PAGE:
If something is repeated multiple times in a short space, I think we can assume it is important to the one who is saying or writing it. It may turn out that it is not important to us, but that doesn’t mean it is not important to the writer or speaker. When I teach college classes I let the students know what I think is important (and will be on the test) by saying certain things over and over again.
For no particular reason, I recently sat down and read through the three chapters of the Apostle Paul’s letter to Titus. Their relationship was like a father and son and Paul was writing to encourage and instruct Titus in his ministry and teaching. As I read what Paul wrote, I noted for the first time in my reading of the letter that he told Titus to teach the same thing five times in 21 verses. Being astute as I am, I concluded it must be important.
Here are the references:
In Titus 1:8, concerning qualifications for elders: they must be self-controlled.
In Titus 2:2, he should teach older men: they are to be self-controlled.
In Titus 2:5, he should teach older women: they are to be self-controlled.
In Titus 2:6, he should encourage young men: to be self-controlled.
In Titus 2:12, the grace of God teaches all of us: to live self-controlled.
Would you agree that in Paul’s mind teaching, challenging, encouraging, and expecting Christians to be self-controlled is important? In Galatians 5:23 Paul lists self-control as part of the fruit of the Spirit in a believer’s life. The Greek words translated self-control are different in Galatians and Titus, but the meaning is basically the same.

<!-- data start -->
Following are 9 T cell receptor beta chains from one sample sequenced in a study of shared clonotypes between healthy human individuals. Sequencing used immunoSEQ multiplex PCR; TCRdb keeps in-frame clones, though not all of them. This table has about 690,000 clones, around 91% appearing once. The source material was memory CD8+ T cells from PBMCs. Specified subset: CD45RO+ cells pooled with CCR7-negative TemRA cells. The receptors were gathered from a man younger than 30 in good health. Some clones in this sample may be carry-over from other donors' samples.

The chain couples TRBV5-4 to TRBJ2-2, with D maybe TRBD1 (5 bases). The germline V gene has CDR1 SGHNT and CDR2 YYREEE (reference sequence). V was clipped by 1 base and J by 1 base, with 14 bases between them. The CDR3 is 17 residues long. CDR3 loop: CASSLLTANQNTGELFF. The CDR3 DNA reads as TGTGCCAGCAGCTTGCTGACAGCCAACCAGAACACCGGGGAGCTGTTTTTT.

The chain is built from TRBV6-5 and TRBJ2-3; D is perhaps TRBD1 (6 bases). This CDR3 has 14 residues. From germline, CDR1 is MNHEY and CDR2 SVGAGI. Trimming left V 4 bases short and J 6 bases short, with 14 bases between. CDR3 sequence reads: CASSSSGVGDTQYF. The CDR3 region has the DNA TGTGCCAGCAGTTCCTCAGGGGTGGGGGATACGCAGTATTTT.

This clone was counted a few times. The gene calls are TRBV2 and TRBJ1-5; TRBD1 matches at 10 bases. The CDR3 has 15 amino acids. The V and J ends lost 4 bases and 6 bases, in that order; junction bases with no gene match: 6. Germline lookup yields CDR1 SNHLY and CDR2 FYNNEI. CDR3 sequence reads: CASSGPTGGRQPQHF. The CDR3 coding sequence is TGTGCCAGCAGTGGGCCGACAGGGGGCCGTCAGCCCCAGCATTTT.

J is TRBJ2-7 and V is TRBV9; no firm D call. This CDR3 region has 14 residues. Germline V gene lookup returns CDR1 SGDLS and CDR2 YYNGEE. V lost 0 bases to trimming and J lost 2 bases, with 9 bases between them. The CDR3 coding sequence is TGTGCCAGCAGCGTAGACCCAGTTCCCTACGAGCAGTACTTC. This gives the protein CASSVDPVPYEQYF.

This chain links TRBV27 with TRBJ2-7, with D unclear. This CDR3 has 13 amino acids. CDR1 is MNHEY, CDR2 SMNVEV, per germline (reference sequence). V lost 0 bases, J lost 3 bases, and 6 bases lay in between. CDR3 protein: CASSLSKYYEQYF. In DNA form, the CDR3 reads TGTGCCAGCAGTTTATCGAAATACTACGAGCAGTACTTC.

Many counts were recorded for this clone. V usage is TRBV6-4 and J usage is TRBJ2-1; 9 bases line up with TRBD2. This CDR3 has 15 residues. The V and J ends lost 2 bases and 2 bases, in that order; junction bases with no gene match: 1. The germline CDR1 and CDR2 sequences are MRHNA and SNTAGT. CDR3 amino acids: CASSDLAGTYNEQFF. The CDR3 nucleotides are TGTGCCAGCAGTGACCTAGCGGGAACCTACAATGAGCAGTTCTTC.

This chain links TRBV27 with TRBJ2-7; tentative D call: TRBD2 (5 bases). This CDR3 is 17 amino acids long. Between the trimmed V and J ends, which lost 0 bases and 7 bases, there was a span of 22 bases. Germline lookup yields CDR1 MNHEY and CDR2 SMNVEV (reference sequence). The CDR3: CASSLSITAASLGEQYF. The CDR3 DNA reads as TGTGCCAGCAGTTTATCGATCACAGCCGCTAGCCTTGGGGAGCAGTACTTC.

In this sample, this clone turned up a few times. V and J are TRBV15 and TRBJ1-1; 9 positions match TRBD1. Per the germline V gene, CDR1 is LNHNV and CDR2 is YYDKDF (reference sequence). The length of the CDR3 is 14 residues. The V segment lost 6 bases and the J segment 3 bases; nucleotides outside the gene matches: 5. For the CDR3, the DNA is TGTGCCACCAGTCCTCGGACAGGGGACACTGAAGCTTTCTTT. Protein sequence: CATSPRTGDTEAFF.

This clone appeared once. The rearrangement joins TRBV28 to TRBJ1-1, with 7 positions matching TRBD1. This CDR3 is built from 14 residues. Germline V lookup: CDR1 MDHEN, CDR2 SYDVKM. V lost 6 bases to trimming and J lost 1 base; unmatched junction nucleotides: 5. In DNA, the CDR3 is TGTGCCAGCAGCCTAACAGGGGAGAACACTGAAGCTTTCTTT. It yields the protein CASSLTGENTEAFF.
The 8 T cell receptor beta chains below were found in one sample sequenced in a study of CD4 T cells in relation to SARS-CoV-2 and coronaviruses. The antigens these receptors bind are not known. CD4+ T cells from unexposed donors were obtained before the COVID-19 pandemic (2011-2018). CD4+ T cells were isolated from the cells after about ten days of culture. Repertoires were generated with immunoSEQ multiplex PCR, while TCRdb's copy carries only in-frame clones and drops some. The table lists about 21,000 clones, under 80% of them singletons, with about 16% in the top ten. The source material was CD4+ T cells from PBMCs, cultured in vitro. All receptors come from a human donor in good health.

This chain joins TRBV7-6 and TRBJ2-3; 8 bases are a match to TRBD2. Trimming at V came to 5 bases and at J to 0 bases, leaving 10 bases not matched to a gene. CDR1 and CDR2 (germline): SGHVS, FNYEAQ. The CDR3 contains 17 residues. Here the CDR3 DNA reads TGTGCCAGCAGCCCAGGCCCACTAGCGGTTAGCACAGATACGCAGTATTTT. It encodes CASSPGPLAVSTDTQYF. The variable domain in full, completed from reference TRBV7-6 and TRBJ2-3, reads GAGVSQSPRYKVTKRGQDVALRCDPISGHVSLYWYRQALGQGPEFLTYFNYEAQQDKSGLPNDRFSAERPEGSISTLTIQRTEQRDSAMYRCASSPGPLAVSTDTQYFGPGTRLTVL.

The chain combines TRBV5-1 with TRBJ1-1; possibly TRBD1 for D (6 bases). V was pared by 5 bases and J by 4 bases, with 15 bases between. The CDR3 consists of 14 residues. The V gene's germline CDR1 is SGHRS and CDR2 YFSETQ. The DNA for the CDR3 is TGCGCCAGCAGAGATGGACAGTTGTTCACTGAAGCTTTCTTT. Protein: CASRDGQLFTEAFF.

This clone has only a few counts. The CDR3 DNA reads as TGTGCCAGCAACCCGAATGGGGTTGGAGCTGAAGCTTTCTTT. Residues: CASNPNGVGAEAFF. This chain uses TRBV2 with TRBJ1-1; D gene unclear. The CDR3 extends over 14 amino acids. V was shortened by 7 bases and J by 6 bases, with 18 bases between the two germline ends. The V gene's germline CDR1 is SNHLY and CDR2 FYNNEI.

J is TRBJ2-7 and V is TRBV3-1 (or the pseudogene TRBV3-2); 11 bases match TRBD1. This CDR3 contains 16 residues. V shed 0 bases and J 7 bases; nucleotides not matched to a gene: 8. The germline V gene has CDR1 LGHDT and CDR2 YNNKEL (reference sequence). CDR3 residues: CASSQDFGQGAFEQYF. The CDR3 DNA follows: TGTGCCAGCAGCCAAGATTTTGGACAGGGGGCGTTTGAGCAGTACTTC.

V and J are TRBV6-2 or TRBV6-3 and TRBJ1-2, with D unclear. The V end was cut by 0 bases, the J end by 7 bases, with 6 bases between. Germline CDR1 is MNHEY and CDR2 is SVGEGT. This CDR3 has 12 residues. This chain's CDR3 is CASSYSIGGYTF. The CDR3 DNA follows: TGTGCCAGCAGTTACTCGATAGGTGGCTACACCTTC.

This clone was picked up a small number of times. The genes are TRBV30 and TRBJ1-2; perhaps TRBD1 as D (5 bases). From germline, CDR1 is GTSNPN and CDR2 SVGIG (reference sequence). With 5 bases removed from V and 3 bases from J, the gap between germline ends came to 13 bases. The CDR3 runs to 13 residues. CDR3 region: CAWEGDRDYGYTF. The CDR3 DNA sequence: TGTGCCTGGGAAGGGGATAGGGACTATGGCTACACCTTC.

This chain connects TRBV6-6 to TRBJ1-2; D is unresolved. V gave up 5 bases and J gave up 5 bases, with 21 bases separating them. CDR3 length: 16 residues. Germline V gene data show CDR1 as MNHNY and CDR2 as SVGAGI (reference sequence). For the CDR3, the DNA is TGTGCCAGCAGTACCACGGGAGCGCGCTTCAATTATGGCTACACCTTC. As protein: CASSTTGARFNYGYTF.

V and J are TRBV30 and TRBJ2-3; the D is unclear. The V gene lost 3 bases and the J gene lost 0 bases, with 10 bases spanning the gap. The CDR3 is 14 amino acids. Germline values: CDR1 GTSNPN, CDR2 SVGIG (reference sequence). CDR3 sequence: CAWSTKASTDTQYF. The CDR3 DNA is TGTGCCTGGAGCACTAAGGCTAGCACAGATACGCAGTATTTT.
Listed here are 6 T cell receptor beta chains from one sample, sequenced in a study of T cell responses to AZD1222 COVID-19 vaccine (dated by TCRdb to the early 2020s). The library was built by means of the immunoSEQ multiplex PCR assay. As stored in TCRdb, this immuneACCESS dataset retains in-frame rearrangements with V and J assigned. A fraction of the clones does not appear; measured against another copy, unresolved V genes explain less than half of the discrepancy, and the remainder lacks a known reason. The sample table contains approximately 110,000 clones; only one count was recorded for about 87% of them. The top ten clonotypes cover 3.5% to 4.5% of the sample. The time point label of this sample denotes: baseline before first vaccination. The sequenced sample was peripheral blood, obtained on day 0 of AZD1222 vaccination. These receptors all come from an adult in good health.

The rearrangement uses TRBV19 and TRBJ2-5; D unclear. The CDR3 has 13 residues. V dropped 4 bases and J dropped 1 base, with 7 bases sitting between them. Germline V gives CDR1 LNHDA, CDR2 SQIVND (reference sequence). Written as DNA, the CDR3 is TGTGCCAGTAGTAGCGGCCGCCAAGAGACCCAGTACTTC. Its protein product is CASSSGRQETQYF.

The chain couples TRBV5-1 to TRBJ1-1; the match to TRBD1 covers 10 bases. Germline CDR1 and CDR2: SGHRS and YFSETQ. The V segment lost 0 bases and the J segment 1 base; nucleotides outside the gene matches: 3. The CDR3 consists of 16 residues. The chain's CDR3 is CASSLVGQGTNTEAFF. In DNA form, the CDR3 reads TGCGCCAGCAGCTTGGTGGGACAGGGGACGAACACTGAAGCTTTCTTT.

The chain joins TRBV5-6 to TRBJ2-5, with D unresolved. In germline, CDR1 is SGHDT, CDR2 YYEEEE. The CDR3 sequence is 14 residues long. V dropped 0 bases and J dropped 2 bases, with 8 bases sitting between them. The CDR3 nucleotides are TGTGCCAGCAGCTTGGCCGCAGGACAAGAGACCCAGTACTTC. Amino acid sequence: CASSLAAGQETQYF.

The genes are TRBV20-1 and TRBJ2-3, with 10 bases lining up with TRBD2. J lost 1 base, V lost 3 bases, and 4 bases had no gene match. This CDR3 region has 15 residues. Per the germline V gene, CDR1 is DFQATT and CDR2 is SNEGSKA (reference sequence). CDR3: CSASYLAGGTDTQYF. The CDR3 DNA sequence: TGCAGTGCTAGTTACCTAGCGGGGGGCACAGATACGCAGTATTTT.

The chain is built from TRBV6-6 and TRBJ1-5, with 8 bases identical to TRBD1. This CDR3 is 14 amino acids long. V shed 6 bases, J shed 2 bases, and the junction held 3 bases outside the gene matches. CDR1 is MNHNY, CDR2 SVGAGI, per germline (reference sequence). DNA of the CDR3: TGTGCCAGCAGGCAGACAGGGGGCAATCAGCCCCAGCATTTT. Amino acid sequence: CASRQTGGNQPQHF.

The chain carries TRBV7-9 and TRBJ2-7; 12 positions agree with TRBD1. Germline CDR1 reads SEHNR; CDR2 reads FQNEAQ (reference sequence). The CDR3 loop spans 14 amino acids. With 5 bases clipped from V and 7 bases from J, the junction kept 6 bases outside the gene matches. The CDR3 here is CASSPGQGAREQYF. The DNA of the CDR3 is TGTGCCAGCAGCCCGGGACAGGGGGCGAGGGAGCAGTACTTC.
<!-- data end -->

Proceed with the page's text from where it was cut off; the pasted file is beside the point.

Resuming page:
What is self-control or what does it mean to be self-controlled? I think we all have a sense of what it means to have and express this quality. Both patience and gentleness are certainly related to it. Alternative translations of the Titus references include live wisely, be sensible, and be sober-minded. I don’t think it means we cannot be intense or passionate; it relates to how we handle, express, and live out our intensity and passion.
I’m willing to admit (would confess be a better word?) that at the age of 65, after being a Christian so long, and after all the years I’ve had the privilege of being a pastor, self-control is a quality I need to give attention. And in giving it some thought, I’m most convicted about my eating habits and my short fuse or easily being irritated.
To be self-controlled is important. The lack of self-control can be ugly, dangerous, and destructive in so many ways. Having self-control, however, is healthy, helpful, and attractive. Going back to Galatians 5:22 and 23 and the fruit of the Spirit, let me suggest that we ask the Holy Spirit to help us and that we cooperate with Him to cultivate this important quality. What do you think?
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